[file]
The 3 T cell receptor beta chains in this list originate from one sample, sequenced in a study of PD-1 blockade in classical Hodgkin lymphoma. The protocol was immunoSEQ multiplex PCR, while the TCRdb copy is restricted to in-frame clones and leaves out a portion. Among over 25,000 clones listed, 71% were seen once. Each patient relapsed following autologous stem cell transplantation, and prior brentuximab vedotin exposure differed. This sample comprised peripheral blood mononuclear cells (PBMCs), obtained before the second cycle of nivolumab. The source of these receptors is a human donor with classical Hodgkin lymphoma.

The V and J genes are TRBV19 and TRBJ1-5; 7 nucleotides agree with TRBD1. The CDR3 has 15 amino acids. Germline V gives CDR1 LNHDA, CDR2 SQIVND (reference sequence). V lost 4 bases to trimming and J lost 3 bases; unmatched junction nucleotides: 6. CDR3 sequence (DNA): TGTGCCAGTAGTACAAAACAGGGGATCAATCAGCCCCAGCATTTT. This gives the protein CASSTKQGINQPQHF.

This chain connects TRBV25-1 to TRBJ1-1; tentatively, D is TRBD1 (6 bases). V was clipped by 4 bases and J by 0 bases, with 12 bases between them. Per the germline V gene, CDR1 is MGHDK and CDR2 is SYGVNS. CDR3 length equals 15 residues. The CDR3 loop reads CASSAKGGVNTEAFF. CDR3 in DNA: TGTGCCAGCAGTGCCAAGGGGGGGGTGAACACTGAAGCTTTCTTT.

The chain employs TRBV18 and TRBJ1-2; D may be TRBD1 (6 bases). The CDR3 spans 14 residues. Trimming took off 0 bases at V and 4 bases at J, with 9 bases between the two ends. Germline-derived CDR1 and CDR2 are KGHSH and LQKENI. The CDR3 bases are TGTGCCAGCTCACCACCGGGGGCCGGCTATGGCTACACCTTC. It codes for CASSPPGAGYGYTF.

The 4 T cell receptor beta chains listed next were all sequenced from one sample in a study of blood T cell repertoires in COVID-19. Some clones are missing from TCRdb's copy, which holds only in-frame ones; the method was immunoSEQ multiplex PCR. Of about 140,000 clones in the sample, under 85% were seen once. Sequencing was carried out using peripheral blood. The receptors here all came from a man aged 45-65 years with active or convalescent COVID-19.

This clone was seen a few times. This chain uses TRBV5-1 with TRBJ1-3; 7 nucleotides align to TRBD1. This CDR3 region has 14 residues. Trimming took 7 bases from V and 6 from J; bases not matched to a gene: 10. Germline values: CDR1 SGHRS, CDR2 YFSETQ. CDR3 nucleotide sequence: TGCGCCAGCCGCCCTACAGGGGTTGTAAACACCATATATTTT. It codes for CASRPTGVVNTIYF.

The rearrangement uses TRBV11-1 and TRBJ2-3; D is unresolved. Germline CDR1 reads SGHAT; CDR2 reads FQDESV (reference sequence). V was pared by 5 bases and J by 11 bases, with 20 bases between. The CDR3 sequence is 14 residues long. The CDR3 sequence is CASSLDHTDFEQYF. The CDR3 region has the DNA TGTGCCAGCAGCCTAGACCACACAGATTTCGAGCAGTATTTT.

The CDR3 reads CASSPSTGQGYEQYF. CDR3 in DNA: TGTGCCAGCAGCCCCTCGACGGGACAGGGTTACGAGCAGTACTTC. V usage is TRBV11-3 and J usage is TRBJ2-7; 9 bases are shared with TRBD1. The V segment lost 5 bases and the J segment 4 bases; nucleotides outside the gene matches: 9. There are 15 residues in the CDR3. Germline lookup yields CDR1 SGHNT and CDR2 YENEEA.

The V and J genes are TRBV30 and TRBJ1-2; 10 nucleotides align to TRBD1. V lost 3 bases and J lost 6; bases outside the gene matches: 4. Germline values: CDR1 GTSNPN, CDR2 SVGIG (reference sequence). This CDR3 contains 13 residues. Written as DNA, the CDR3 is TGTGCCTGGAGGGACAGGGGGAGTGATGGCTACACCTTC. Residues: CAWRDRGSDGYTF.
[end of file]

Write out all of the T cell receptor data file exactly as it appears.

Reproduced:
The 3 T cell receptor beta chains in this list originate from one sample, sequenced in a study of PD-1 blockade in classical Hodgkin lymphoma. The protocol was immunoSEQ multiplex PCR, while the TCRdb copy is restricted to in-frame clones and leaves out a portion. Among over 25,000 clones listed, 71% were seen once. Each patient relapsed following autologous stem cell transplantation, and prior brentuximab vedotin exposure differed. This sample comprised peripheral blood mononuclear cells (PBMCs), obtained before the second cycle of nivolumab. The source of these receptors is a human donor with classical Hodgkin lymphoma.

The V and J genes are TRBV19 and TRBJ1-5; 7 nucleotides agree with TRBD1. The CDR3 has 15 amino acids. Germline V gives CDR1 LNHDA, CDR2 SQIVND (reference sequence). V lost 4 bases to trimming and J lost 3 bases; unmatched junction nucleotides: 6. CDR3 sequence (DNA): TGTGCCAGTAGTACAAAACAGGGGATCAATCAGCCCCAGCATTTT. This gives the protein CASSTKQGINQPQHF.

This chain connects TRBV25-1 to TRBJ1-1; tentatively, D is TRBD1 (6 bases). V was clipped by 4 bases and J by 0 bases, with 12 bases between them. Per the germline V gene, CDR1 is MGHDK and CDR2 is SYGVNS. CDR3 length equals 15 residues. The CDR3 loop reads CASSAKGGVNTEAFF. CDR3 in DNA: TGTGCCAGCAGTGCCAAGGGGGGGGTGAACACTGAAGCTTTCTTT.

The chain employs TRBV18 and TRBJ1-2; D may be TRBD1 (6 bases). The CDR3 spans 14 residues. Trimming took off 0 bases at V and 4 bases at J, with 9 bases between the two ends. Germline-derived CDR1 and CDR2 are KGHSH and LQKENI. The CDR3 bases are TGTGCCAGCTCACCACCGGGGGCCGGCTATGGCTACACCTTC. It codes for CASSPPGAGYGYTF.

The 4 T cell receptor beta chains listed next were all sequenced from one sample in a study of blood T cell repertoires in COVID-19. Some clones are missing from TCRdb's copy, which holds only in-frame ones; the method was immunoSEQ multiplex PCR. Of about 140,000 clones in the sample, under 85% were seen once. Sequencing was carried out using peripheral blood. The receptors here all came from a man aged 45-65 years with active or convalescent COVID-19.

This clone was seen a few times. This chain uses TRBV5-1 with TRBJ1-3; 7 nucleotides align to TRBD1. This CDR3 region has 14 residues. Trimming took 7 bases from V and 6 from J; bases not matched to a gene: 10. Germline values: CDR1 SGHRS, CDR2 YFSETQ. CDR3 nucleotide sequence: TGCGCCAGCCGCCCTACAGGGGTTGTAAACACCATATATTTT. It codes for CASRPTGVVNTIYF.

The rearrangement uses TRBV11-1 and TRBJ2-3; D is unresolved. Germline CDR1 reads SGHAT; CDR2 reads FQDESV (reference sequence). V was pared by 5 bases and J by 11 bases, with 20 bases between. The CDR3 sequence is 14 residues long. The CDR3 sequence is CASSLDHTDFEQYF. The CDR3 region has the DNA TGTGCCAGCAGCCTAGACCACACAGATTTCGAGCAGTATTTT.

The CDR3 reads CASSPSTGQGYEQYF. CDR3 in DNA: TGTGCCAGCAGCCCCTCGACGGGACAGGGTTACGAGCAGTACTTC. V usage is TRBV11-3 and J usage is TRBJ2-7; 9 bases are shared with TRBD1. The V segment lost 5 bases and the J segment 4 bases; nucleotides outside the gene matches: 9. There are 15 residues in the CDR3. Germline lookup yields CDR1 SGHNT and CDR2 YENEEA.

The V and J genes are TRBV30 and TRBJ1-2; 10 nucleotides align to TRBD1. V lost 3 bases and J lost 6; bases outside the gene matches: 4. Germline values: CDR1 GTSNPN, CDR2 SVGIG (reference sequence). This CDR3 contains 13 residues. Written as DNA, the CDR3 is TGTGCCTGGAGGGACAGGGGGAGTGATGGCTACACCTTC. Residues: CAWRDRGSDGYTF.